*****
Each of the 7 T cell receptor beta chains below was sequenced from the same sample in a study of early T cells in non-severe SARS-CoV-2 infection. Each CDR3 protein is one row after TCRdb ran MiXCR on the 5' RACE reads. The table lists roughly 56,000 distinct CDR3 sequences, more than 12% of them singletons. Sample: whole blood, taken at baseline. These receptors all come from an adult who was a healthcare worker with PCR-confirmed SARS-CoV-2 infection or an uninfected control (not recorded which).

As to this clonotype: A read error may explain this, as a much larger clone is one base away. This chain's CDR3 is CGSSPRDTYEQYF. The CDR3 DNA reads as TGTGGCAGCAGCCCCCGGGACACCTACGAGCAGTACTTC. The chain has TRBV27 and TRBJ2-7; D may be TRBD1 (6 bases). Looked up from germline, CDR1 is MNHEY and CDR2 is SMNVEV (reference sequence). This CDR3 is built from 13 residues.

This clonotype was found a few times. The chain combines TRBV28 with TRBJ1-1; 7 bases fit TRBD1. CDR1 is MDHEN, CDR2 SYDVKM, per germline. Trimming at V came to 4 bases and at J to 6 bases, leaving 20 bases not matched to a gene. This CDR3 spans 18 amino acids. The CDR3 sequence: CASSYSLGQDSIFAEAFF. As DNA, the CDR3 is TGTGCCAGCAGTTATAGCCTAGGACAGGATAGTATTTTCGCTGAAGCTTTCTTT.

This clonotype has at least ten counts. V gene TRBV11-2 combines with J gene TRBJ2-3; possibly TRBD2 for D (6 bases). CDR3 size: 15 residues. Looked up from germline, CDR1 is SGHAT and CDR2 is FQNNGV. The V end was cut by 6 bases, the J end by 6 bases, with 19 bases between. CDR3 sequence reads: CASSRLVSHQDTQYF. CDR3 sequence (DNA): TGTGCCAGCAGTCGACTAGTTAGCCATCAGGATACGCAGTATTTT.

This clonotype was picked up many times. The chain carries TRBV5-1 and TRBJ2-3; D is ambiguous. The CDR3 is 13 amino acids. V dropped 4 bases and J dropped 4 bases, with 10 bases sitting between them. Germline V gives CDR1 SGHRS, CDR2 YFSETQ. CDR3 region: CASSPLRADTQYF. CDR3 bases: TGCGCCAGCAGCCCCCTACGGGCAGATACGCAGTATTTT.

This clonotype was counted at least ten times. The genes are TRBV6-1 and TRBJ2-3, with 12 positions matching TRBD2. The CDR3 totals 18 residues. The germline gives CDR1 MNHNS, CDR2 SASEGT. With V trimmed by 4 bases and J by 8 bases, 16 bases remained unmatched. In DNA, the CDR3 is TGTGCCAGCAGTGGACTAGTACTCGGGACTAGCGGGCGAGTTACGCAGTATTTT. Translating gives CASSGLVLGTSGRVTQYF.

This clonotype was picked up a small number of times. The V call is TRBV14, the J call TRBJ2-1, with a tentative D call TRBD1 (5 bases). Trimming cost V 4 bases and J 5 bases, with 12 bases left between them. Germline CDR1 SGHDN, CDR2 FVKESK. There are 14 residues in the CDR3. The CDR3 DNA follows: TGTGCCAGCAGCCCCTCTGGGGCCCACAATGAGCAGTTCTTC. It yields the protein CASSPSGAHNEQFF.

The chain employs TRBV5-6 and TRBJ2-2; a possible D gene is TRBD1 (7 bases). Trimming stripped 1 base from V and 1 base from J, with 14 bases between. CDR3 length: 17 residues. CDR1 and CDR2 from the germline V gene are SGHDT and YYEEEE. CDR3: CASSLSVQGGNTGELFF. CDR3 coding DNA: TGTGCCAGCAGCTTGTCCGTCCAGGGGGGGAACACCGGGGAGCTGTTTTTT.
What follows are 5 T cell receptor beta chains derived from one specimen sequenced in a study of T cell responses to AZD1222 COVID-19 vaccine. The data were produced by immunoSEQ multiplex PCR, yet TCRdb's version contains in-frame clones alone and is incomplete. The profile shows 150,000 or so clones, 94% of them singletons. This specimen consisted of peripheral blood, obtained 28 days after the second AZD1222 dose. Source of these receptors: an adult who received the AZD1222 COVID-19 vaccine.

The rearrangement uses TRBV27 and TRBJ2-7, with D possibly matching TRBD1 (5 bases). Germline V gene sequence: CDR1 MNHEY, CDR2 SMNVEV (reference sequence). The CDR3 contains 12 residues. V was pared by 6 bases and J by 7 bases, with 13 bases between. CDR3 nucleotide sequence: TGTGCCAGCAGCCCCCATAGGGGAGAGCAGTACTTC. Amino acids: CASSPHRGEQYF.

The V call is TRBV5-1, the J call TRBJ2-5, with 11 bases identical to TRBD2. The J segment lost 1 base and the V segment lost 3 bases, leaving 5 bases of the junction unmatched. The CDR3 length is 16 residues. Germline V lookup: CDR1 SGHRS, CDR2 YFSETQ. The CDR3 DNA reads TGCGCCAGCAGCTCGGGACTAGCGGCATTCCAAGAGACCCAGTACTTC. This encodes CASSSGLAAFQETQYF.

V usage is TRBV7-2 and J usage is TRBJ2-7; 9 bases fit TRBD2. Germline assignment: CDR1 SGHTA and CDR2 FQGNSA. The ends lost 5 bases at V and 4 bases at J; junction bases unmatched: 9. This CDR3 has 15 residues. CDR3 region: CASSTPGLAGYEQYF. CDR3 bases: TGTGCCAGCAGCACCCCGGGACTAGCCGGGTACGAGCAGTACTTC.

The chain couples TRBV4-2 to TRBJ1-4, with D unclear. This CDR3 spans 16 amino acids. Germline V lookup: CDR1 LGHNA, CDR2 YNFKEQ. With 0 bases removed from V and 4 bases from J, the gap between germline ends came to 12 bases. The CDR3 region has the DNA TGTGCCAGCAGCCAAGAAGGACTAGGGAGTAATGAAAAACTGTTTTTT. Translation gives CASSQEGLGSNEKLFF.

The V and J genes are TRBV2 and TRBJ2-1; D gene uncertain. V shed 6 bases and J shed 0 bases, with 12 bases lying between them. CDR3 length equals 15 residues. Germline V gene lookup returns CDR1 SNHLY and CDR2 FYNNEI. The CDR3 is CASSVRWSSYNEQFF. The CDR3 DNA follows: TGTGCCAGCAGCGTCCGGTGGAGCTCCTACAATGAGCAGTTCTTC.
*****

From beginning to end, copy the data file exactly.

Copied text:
Each of the 7 T cell receptor beta chains below was sequenced from the same sample in a study of early T cells in non-severe SARS-CoV-2 infection. Each CDR3 protein is one row after TCRdb ran MiXCR on the 5' RACE reads. The table lists roughly 56,000 distinct CDR3 sequences, more than 12% of them singletons. Sample: whole blood, taken at baseline. These receptors all come from an adult who was a healthcare worker with PCR-confirmed SARS-CoV-2 infection or an uninfected control (not recorded which).

As to this clonotype: A read error may explain this, as a much larger clone is one base away. This chain's CDR3 is CGSSPRDTYEQYF. The CDR3 DNA reads as TGTGGCAGCAGCCCCCGGGACACCTACGAGCAGTACTTC. The chain has TRBV27 and TRBJ2-7; D may be TRBD1 (6 bases). Looked up from germline, CDR1 is MNHEY and CDR2 is SMNVEV (reference sequence). This CDR3 is built from 13 residues.

This clonotype was found a few times. The chain combines TRBV28 with TRBJ1-1; 7 bases fit TRBD1. CDR1 is MDHEN, CDR2 SYDVKM, per germline. Trimming at V came to 4 bases and at J to 6 bases, leaving 20 bases not matched to a gene. This CDR3 spans 18 amino acids. The CDR3 sequence: CASSYSLGQDSIFAEAFF. As DNA, the CDR3 is TGTGCCAGCAGTTATAGCCTAGGACAGGATAGTATTTTCGCTGAAGCTTTCTTT.

This clonotype has at least ten counts. V gene TRBV11-2 combines with J gene TRBJ2-3; possibly TRBD2 for D (6 bases). CDR3 size: 15 residues. Looked up from germline, CDR1 is SGHAT and CDR2 is FQNNGV. The V end was cut by 6 bases, the J end by 6 bases, with 19 bases between. CDR3 sequence reads: CASSRLVSHQDTQYF. CDR3 sequence (DNA): TGTGCCAGCAGTCGACTAGTTAGCCATCAGGATACGCAGTATTTT.

This clonotype was picked up many times. The chain carries TRBV5-1 and TRBJ2-3; D is ambiguous. The CDR3 is 13 amino acids. V dropped 4 bases and J dropped 4 bases, with 10 bases sitting between them. Germline V gives CDR1 SGHRS, CDR2 YFSETQ. CDR3 region: CASSPLRADTQYF. CDR3 bases: TGCGCCAGCAGCCCCCTACGGGCAGATACGCAGTATTTT.

This clonotype was counted at least ten times. The genes are TRBV6-1 and TRBJ2-3, with 12 positions matching TRBD2. The CDR3 totals 18 residues. The germline gives CDR1 MNHNS, CDR2 SASEGT. With V trimmed by 4 bases and J by 8 bases, 16 bases remained unmatched. In DNA, the CDR3 is TGTGCCAGCAGTGGACTAGTACTCGGGACTAGCGGGCGAGTTACGCAGTATTTT. Translating gives CASSGLVLGTSGRVTQYF.

This clonotype was picked up a small number of times. The V call is TRBV14, the J call TRBJ2-1, with a tentative D call TRBD1 (5 bases). Trimming cost V 4 bases and J 5 bases, with 12 bases left between them. Germline CDR1 SGHDN, CDR2 FVKESK. There are 14 residues in the CDR3. The CDR3 DNA follows: TGTGCCAGCAGCCCCTCTGGGGCCCACAATGAGCAGTTCTTC. It yields the protein CASSPSGAHNEQFF.

The chain employs TRBV5-6 and TRBJ2-2; a possible D gene is TRBD1 (7 bases). Trimming stripped 1 base from V and 1 base from J, with 14 bases between. CDR3 length: 17 residues. CDR1 and CDR2 from the germline V gene are SGHDT and YYEEEE. CDR3: CASSLSVQGGNTGELFF. CDR3 coding DNA: TGTGCCAGCAGCTTGTCCGTCCAGGGGGGGAACACCGGGGAGCTGTTTTTT.
What follows are 5 T cell receptor beta chains derived from one specimen sequenced in a study of T cell responses to AZD1222 COVID-19 vaccine. The data were produced by immunoSEQ multiplex PCR, yet TCRdb's version contains in-frame clones alone and is incomplete. The profile shows 150,000 or so clones, 94% of them singletons. This specimen consisted of peripheral blood, obtained 28 days after the second AZD1222 dose. Source of these receptors: an adult who received the AZD1222 COVID-19 vaccine.

The rearrangement uses TRBV27 and TRBJ2-7, with D possibly matching TRBD1 (5 bases). Germline V gene sequence: CDR1 MNHEY, CDR2 SMNVEV (reference sequence). The CDR3 contains 12 residues. V was pared by 6 bases and J by 7 bases, with 13 bases between. CDR3 nucleotide sequence: TGTGCCAGCAGCCCCCATAGGGGAGAGCAGTACTTC. Amino acids: CASSPHRGEQYF.

The V call is TRBV5-1, the J call TRBJ2-5, with 11 bases identical to TRBD2. The J segment lost 1 base and the V segment lost 3 bases, leaving 5 bases of the junction unmatched. The CDR3 length is 16 residues. Germline V lookup: CDR1 SGHRS, CDR2 YFSETQ. The CDR3 DNA reads TGCGCCAGCAGCTCGGGACTAGCGGCATTCCAAGAGACCCAGTACTTC. This encodes CASSSGLAAFQETQYF.

V usage is TRBV7-2 and J usage is TRBJ2-7; 9 bases fit TRBD2. Germline assignment: CDR1 SGHTA and CDR2 FQGNSA. The ends lost 5 bases at V and 4 bases at J; junction bases unmatched: 9. This CDR3 has 15 residues. CDR3 region: CASSTPGLAGYEQYF. CDR3 bases: TGTGCCAGCAGCACCCCGGGACTAGCCGGGTACGAGCAGTACTTC.

The chain couples TRBV4-2 to TRBJ1-4, with D unclear. This CDR3 spans 16 amino acids. Germline V lookup: CDR1 LGHNA, CDR2 YNFKEQ. With 0 bases removed from V and 4 bases from J, the gap between germline ends came to 12 bases. The CDR3 region has the DNA TGTGCCAGCAGCCAAGAAGGACTAGGGAGTAATGAAAAACTGTTTTTT. Translation gives CASSQEGLGSNEKLFF.

The V and J genes are TRBV2 and TRBJ2-1; D gene uncertain. V shed 6 bases and J shed 0 bases, with 12 bases lying between them. CDR3 length equals 15 residues. Germline V gene lookup returns CDR1 SNHLY and CDR2 FYNNEI. The CDR3 is CASSVRWSSYNEQFF. The CDR3 DNA follows: TGTGCCAGCAGCGTCCGGTGGAGCTCCTACAATGAGCAGTTCTTC.